Original post at http://jmsmith.org/blog/thayer-samaria/
Chris Thayer is the Director of Discipleship at Good Shepherd Church in Charlotte, NC where he oversees adult life groups and Biblical education. On Thursdays I share his weekly “Thayer’s Thoughts” for small group leaders, which are based on the previous Sunday’s sermon. Click HERE to watch or listen to the accompanying sermon.
Where were you September 11, 2001?
I’d be willing to wager that you know exactly where you were and what you were doing.
Now: where were you on February 18, 2001?
Unless you had a momentous occasion on that date or you have an uncanny memory: odds are your recollection of that day is not nearly as vivid as September 11, 2001. I don’t have to tell you why this is the case, either. All I have to do is write “September 11, 2001” and images of planes, the World Trade Center, the Pentagon, and a field in Pennsylvania come flooding to your mind. Our context – the circumstances that influence how something is communicated or perceived – sets the stage for us and gives that date a depth of meaning it wouldn’t otherwise have.
It’s no different for the Biblical authors and their original audience. John could write about Samaritans, a woman at a well at noon, and worshiping God at either a mountain in Samaria or Jerusalem – and it would all be packed with meaning because of the original hearer’s context. To us, however, much of this meaning is lost without a little bit of research. This shouldn’t surprise or dishearten us, though. The Gospel of John was written half way around the world almost 2,000 years ago! Imagine asking somebody in Romania what happened on September 11, 2001 two thousand years from now in May of 4014. Unless they’re a history buff, they will probably have no clue.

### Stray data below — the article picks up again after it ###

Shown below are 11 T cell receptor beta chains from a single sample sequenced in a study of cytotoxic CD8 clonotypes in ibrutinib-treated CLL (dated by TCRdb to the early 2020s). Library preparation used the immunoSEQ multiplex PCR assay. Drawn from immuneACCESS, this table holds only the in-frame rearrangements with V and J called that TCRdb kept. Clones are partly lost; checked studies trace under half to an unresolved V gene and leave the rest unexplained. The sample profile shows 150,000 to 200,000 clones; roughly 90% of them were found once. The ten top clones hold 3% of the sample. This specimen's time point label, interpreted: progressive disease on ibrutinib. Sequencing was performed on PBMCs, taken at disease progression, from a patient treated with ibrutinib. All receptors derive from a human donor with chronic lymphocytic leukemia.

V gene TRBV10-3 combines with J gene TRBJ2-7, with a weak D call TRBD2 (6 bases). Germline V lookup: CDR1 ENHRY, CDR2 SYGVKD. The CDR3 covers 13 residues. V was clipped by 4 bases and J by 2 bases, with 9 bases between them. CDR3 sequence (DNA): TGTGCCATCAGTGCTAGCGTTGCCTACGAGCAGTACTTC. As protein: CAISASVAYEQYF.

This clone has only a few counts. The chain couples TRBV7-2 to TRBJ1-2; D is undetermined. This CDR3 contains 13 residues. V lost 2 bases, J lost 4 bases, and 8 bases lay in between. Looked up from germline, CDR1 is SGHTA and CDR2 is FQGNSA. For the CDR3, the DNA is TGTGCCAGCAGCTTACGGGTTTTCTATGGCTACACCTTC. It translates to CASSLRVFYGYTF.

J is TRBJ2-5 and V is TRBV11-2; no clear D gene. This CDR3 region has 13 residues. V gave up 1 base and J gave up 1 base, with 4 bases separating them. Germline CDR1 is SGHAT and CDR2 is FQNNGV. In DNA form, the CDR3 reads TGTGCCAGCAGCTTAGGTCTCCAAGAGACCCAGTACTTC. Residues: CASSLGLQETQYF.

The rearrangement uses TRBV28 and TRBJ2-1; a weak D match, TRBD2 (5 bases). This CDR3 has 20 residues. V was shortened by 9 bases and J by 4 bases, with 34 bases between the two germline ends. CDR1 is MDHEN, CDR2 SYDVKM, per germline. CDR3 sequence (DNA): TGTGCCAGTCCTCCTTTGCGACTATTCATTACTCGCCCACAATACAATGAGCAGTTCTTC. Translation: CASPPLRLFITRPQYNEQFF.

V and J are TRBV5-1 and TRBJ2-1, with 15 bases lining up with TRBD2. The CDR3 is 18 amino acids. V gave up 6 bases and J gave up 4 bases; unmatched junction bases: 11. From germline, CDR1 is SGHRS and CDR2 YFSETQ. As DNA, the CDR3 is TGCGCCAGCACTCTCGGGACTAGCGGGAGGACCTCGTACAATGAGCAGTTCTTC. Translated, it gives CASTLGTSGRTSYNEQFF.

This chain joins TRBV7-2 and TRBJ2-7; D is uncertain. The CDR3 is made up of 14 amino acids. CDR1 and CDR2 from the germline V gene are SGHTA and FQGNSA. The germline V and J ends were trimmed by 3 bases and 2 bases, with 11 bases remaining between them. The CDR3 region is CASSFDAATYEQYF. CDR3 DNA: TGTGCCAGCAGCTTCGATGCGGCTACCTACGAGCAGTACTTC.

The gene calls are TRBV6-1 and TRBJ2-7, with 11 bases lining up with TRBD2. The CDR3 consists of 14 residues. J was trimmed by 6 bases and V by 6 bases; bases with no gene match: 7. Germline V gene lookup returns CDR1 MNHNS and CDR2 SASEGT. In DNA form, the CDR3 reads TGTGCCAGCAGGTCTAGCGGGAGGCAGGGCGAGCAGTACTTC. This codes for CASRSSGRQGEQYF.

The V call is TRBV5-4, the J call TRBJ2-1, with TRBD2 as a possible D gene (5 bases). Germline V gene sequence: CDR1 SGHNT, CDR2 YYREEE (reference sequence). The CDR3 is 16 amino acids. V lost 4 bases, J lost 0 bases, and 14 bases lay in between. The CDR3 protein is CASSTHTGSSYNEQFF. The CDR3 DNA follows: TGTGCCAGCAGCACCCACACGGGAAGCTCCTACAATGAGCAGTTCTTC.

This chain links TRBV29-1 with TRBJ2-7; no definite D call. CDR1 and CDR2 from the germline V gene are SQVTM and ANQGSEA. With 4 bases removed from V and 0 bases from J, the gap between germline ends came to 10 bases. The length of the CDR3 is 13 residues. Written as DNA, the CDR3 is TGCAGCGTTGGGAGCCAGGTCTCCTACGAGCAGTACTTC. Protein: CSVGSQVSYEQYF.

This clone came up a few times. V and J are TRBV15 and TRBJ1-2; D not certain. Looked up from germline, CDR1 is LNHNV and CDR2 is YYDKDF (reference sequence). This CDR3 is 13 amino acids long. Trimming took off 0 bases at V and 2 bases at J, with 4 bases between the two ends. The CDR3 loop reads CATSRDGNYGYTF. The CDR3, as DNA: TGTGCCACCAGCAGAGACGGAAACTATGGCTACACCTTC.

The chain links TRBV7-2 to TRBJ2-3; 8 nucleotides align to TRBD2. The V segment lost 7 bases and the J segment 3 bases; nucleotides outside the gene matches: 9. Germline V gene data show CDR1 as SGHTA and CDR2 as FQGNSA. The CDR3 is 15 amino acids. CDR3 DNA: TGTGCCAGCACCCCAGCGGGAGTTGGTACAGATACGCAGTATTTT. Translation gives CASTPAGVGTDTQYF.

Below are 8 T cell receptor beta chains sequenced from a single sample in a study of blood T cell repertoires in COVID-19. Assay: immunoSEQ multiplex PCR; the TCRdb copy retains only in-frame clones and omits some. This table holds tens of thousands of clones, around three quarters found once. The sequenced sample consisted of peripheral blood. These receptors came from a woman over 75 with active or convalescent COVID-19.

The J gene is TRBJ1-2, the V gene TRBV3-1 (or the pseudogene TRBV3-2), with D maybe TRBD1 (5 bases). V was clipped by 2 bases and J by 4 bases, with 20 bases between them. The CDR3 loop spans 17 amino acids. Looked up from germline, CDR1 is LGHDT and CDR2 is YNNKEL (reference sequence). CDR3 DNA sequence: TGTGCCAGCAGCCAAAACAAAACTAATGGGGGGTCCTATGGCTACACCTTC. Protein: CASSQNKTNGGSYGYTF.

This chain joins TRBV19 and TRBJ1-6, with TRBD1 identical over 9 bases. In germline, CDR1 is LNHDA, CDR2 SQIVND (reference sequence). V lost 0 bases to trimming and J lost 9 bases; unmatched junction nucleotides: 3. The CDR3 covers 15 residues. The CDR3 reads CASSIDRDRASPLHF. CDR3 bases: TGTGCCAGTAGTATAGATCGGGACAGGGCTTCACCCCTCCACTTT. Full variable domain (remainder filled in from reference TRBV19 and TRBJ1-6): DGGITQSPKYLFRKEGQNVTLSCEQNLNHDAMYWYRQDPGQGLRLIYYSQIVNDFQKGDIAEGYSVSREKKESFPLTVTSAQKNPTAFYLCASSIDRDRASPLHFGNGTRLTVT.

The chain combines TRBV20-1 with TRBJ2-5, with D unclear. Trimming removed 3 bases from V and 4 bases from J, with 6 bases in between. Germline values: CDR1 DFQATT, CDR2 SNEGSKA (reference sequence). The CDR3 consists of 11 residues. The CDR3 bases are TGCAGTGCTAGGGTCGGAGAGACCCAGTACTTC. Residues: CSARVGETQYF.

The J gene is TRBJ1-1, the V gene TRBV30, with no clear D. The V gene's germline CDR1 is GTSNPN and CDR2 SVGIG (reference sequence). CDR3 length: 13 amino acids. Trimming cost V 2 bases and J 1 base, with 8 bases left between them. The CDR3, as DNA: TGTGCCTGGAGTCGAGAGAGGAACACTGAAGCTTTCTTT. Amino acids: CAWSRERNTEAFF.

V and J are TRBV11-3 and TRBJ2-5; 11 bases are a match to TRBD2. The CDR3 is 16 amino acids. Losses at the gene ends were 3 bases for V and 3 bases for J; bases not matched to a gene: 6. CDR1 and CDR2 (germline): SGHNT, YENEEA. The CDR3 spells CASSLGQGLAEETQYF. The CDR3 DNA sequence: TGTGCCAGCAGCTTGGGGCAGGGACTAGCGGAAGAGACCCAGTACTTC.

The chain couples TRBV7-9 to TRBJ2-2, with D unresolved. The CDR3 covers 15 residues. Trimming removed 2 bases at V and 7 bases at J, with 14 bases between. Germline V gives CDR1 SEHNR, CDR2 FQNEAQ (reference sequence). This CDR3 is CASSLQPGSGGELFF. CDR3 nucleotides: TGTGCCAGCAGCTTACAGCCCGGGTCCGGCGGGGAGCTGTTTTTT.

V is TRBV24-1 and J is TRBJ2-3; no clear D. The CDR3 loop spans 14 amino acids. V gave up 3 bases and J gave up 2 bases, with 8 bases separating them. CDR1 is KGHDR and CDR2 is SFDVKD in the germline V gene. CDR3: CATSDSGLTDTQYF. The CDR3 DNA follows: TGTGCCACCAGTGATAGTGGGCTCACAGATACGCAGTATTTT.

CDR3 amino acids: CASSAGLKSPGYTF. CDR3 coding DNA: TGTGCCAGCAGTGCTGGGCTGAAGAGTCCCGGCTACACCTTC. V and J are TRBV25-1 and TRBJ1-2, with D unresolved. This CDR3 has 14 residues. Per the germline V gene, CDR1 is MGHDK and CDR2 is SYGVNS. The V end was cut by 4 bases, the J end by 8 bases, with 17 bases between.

So today we’re going to briefly address two questions from John 4:
*Who were the Samaritans?
*Why did the woman at the well bring up worshiping God in Jerusalem or at “this mountain.”
First, the origin of the Samaritans begins with the Israelites in the he Old Testament. After King Solomon, the Kingdom of Israel split into two. Those who defected from Jerusalem made their capital in the North, Samaria. In 722 BC, the Northern Kingdom was conquered by Assyria. After being conquered, Assyria exiled the Israelites and resettled Samaria with people from various surrounding areas who brought in their own gods and idols. Following an interesting story about lions and Gods judgment over the people that resettled in the area, Assyria sent a priest of God back to the land to teach the people how to follow Him. However, they worshipped God AND their own idols, remaining in idolatry. This account can all be found in 2 Kings 17.
In the fourth century BC, the high priest in Jerusalem married a Samaritan (which as you can imagine caused a rift in the community!). So, the father of the Samaritan woman offered to build the high priest a temple to God in Samaria on Mount Gerizim and keep him as high priest if he didn’t divorce his daughter. The temple was built around 388 BC. So the Samaritans worshiped God at Mount Gerizim and the Jews said the proper place to worship God was in Jerusalem.
Knowing just these two bits of information greatly informs our reading of the story of Jesus’ interaction with the woman at the well. Now we understand that it was a big deal for Jesus to speak with this woman, and why the woman at the well brings up the proper place of worship as her conversation with Jesus gets increasingly uncomfortable.
Understanding scripture in context is not an exercise for the ivory towers of universities and seminaries, but is something that every believer in Jesus should pursue to better understand who God is, and what Jesus did for us.
Keep digging. It’s worth it!
Sermon Title: Shame Wash